As I painted I noticed all the various shades of green - from warm to cool in color tone and from light to dark on the value scale. I'm trying a new brand of Sap Green for transparent under painting (the first layer of oil paint laid down). It is from Sennelier in Paris. Quite appropriate for this painting as it is turning out very Impressionist in its' look. Here is my painting from that lovely morning.
Later on that afternoon my sister and I hiked a short way from the Visitors Center up onto the trail that traverses the edge of the Gorge. The gorge was formed during the last Ice Age when a massive glacial avalanche came down and carved out what we see today. On August 28, 2012 this area of Vermont was hit very hard by torrential rains from Hurricane Irene. The flooding destroyed a number of the area's iconic covered bridges as well as inundated local businesses anywhere near the rivers. I am happy to report that recovery seems to be going well with businesses back on their feet and lots of tourists enjoying the beauty with little apparent awareness of the happenings of just 3 years ago. Lots of clips of the flooding can be seen on UTube etc. Just Google it.
I set up my easel and gear on the edge of the Gorge rim looking up-river towards the bridge. My sister headed down hill to the river and went swimming in a nice placid water hole nearby. Lots of families and a couple of dogs were there enjoying the cool river water on a hot day.
Back at my easel I had to peer through tree leaves to see the bridge but managed to do the above painting while under attack by ravenous Vermont mosquitoes. An application of Deet insect repellent did the trick.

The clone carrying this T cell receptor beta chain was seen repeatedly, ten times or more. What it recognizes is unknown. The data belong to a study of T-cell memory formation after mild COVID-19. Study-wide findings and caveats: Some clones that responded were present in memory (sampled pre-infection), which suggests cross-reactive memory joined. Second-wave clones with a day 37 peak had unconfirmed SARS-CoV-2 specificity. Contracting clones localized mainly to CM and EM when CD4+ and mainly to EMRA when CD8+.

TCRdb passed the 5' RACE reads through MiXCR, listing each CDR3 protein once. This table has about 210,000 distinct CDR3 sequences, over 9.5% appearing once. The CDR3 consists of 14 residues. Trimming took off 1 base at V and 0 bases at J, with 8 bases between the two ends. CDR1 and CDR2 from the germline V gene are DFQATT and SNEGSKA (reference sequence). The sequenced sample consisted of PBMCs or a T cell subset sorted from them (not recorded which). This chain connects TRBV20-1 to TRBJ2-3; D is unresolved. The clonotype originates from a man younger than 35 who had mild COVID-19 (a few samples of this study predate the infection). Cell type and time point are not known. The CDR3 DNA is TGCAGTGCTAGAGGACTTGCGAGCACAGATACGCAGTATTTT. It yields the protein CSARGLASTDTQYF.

A visitor who
stopped by to see what I was doing
wanted to know if I could paint a portrait of his wife. I said No - I
don't do portraits! It was very hot and humid and I kept
thinking how nice a cool drink would be later.
It was a challenging scene to paint but I stuck with it and feel
reasonably satisfied with what I did.
While in Quechee Gorge area don't forget to visit the glass
workshop of Simon Pearce. Fabulous
place! They make very fine and high end
glass ware. We watched the artisans
blowing glass downstairs in the foundry.
Fascinating and hot! Probably
great on a cold Vermont winter day but a bit steamy on the Summer day we were
there. We purchased a couple of mugs to remind us of the trip.
The next morning dawned grey and very wet. We were driving from Quechee Gorge in central Vermont to Stowe in Northern Vermont and the Green Mountains. Before we departed the area however we visited a farm that produces Vermont maple syrup and cheddar cheese. Sugar Bush Farm is fun and interesting, even in the pouring rain. We did a self guided Tour and had tastings of maple syrup and farm made cheddar cheese. There is a small farm shop where one can purchase the goodies (we did) and chat with the local people who work there every day.
After departing Sugar Bush Farm we drove north and west on small roads and made our way to Stowe where we had planned a two night stay at the Stowe Mountain Lodge. We got a really good deal on luxury accommodations because it was the "off" season. This would normally be beyond my budget. When I called them on the phone to ask about rooms, they quoted me one price and when I objected the guy on the line came back with a 25% off that price!
They also further upgraded our room when we arrived. So it pays to bargain in the off season. Our room had a balcony with a view of the Green Mountains as well as a full kitchen. Very nice! There was a full size heated outdoor swimming pool which we used for lap swimming as well as a couple of jacuzzi hot tubs. We ate at the Resort restaurant that evening as we didn't want to go out in the dark and rain for dinner.
While having my morning coffee I decided to paint the sunrise and grey clouds over the mountains while sipping my favorite morning brew.